Abstract:  Decision makers, both public and private, use forecasts of economic growth and inflation to make plans and implement policies. In many situations, reasonably good forecasts can be made with simple rules of thumb that are extrapolations of a single data series. In principle, information about other economic indicators should be useful in forecasting a particular series like inflation or output. Including too many variables makes a model unwieldy and not including enough can increase forecast error. A key problem is deciding which other series to include. Recently, studies have shown that Dynamic Factor Models (DFMs) may provide a general solution to this problem. The key is that these models use a large data set to extract a few common factors (thus, the term #datarich*). This paper uses a monthly DFM model to forecast inflation and output growth at horizons of 3, 12 and 24 months ahead. These forecasts are then compared to simple forecasting rules. 
Keywords:  Inflation (Finance) ; Forecasting 
Date:  2006 
URL:  http://d.repec.org/n?u=RePEc:fip:fedlwp:2006054&r=ecm 
By:  Woodcock, Simon; Benedetto, Gary 
Abstract:  One approach to limiting disclosure risk in publicuse microdata is to release multiplyimputed, partially synthetic data sets. These are data on actual respondents, but with confidential data replaced by multiplyimputed synthetic values. A misspecified imputation model can invalidate inferences because the distribution of synthetic data is completely determined by the model used to generate them. We present two practical methods of generating synthetic values when the imputer has only limited information about the true data generating process. One is applicable when the true likelihood is known up to a monotone transformation. The second requires only limited knowledge of the true likelihood, but nevertheless preserves the conditional distribution of the confidential data, up to sampling error, on arbitrary subdomains. Our method maximizes data utility and minimizes incremental disclosure risk up to posterior uncertainty in the imputation model and sampling error in the estimated transformation. We validate the approach with a simulation and application to a large linked employeremployee database. 
Keywords:  statistical disclosure limitation; confidentiality; privacy; multiple imputation; partially synthetic data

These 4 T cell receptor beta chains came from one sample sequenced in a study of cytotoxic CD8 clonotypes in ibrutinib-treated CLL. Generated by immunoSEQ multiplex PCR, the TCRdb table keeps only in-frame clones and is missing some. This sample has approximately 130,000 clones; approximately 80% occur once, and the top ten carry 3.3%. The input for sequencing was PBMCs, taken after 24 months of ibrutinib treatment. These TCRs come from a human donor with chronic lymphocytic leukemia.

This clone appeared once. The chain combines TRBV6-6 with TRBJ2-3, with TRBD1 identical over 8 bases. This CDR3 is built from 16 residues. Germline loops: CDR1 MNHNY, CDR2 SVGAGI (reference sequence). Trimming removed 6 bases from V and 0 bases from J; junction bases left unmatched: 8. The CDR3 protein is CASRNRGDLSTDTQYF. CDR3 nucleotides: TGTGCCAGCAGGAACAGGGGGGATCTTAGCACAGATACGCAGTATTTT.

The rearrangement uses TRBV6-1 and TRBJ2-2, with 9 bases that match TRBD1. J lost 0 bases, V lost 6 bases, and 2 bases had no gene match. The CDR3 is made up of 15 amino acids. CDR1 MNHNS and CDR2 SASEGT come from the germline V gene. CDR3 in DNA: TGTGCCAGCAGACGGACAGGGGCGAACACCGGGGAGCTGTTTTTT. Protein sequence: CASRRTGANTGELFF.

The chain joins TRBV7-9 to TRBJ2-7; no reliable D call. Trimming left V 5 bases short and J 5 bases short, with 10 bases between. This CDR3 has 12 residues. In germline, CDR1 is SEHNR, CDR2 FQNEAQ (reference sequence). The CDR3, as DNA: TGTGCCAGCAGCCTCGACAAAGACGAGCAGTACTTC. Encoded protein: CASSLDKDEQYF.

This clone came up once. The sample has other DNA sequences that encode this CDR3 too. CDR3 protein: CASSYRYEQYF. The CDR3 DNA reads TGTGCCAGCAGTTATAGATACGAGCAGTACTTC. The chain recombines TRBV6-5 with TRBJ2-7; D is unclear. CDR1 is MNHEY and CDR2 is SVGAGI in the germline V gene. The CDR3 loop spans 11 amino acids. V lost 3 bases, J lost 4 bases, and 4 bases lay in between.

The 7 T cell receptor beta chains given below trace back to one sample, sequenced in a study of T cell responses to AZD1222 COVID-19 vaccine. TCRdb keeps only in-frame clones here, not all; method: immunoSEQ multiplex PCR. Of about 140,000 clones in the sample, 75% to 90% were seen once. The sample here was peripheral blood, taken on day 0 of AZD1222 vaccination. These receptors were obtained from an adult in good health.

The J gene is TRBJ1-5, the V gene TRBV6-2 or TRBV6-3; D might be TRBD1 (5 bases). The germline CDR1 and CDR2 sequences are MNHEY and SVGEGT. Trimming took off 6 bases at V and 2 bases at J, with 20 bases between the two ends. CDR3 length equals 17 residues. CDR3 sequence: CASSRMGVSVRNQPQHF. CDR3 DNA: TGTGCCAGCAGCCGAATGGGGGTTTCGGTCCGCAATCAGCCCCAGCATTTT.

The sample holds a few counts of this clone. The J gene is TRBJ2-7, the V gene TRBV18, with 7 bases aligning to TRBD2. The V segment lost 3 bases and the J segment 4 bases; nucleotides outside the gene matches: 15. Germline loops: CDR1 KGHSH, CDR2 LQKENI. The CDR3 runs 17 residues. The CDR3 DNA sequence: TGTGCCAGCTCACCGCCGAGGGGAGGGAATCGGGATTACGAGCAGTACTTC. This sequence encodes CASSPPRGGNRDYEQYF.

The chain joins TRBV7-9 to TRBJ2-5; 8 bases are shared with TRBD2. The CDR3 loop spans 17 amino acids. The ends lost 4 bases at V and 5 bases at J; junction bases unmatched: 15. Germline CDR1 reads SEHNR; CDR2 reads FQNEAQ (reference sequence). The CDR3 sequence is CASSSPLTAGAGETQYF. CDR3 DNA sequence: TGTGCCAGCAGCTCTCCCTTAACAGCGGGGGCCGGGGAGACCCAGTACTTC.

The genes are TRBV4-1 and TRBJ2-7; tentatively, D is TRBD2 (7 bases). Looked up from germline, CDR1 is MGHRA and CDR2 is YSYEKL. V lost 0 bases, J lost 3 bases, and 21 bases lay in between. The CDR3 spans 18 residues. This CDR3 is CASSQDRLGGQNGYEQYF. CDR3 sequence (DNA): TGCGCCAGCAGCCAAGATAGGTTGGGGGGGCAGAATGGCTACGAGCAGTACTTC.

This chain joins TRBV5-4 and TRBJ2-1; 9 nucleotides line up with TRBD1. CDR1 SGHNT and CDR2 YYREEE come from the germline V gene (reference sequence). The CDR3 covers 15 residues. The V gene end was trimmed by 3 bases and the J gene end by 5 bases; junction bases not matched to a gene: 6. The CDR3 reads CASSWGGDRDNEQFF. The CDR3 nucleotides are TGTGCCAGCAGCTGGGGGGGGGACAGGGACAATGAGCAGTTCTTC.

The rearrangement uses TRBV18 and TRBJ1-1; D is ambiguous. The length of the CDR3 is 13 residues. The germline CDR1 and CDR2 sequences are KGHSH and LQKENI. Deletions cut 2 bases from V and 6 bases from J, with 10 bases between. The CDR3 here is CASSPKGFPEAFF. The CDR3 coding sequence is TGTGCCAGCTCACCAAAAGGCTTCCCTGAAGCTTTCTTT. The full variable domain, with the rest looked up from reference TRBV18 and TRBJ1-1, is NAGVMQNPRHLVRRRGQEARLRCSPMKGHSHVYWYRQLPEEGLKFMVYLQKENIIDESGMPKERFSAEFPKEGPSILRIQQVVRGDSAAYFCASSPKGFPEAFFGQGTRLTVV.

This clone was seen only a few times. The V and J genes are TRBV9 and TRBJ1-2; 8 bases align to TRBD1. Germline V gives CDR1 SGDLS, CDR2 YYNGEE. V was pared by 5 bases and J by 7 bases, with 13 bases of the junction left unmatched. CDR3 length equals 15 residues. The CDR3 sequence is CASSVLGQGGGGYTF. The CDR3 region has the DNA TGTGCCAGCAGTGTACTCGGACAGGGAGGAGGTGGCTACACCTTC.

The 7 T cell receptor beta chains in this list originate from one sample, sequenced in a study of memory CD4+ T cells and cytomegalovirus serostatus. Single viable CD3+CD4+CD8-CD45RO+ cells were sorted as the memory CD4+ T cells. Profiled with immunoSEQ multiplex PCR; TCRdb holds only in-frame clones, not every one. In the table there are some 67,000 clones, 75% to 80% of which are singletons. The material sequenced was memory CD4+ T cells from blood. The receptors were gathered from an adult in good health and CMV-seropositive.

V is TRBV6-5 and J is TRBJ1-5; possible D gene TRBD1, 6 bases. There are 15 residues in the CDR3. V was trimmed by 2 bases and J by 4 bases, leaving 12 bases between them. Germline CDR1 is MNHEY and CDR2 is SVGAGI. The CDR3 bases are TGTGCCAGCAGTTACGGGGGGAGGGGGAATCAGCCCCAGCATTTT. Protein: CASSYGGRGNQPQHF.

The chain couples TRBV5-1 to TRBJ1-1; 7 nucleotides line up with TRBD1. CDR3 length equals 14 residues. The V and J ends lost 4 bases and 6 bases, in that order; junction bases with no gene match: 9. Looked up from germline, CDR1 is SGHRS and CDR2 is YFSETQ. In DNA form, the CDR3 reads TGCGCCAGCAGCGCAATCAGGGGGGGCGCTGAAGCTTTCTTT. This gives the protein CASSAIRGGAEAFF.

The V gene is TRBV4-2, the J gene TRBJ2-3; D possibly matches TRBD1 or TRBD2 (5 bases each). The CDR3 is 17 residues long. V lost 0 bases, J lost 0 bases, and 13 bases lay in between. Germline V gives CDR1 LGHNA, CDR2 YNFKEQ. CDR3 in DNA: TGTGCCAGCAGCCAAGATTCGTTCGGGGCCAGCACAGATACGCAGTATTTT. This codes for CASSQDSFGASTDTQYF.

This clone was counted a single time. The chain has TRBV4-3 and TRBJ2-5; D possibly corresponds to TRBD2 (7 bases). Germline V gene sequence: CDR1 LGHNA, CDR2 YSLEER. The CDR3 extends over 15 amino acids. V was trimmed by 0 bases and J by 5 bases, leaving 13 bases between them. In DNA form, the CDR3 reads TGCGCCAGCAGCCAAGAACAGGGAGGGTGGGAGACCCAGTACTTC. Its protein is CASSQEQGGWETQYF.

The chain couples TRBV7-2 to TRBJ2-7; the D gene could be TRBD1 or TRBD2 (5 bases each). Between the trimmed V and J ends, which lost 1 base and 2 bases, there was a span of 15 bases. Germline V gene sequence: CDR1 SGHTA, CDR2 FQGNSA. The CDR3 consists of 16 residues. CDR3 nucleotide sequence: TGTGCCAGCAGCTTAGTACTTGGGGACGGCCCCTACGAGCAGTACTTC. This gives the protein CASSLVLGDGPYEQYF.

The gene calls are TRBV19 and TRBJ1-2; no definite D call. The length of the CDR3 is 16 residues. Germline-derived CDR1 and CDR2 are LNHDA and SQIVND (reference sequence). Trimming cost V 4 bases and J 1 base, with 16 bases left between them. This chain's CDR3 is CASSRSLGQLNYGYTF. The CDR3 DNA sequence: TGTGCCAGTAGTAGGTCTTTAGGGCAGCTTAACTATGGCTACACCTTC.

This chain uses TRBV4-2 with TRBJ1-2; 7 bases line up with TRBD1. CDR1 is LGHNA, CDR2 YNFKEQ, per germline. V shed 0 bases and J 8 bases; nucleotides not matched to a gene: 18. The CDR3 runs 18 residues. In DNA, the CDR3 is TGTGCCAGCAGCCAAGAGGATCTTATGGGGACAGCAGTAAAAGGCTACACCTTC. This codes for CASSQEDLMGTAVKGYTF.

JEL:  C4 C81 
Date:  2006–09 
URL:  http://d.repec.org/n?u=RePEc:pra:mprapa:155&r=ecm 
By:  Mehmet Caner 
Date:  2006–01 
URL:  http://d.repec.org/n?u=RePEc:pit:wpaper:212&r=ecm 
By:  Vargas, Gregorio A. 
Abstract:  The Block DCC model for determining dynamic correlations within and between groups of financial asset returns is extended to account for asymmetric effects. Simulation results show that the Asymmetric Block DCC model is competitive in insample forecasting and performs better than alternative DCC models in outofsample forecasting of conditional correlation in the presence of asymmetric effect between blocks of asset returns. Empirical results demonstrate that the model is able to capture the asymmetries in conditional correlations of some blocks of currencies in East Asia in the turbulent years of the late 1990s. 
Keywords:  asymmetric effect; block dynamic conditional correlation; multivariate GARCH 
JEL:  C32 G10 C5 
Date:  2006–01 
URL:  http://d.repec.org/n?u=RePEc:pra:mprapa:189&r=ecm 
By:  Mehmet Caner 
Date:  2005–01 
URL:  http://d.repec.org/n?u=RePEc:pit:wpaper:211&r=ecm 
By:  Patrick Marsh 
Abstract:  Via the leading unit root case, the problem of testing on a lagged dependent variable is characterized by a nuisance parameter which is present only under the alternative (see Andrews and Ploberger (1994)). This has proven a barrier to the construction of optimal tests. Moreover, in their absence it is impossible to objectively assess the absolute power properties of existing tests. Indeed, feasible tests based upon the optimality criteria used here are found to have numerically superior power properties to both the original Dickey and Fuller (1981) statistics and the efficient detrended versions suggested by Elliott, Rothenberg and Stock (1996) and analysed in Burridge and Taylor (2000).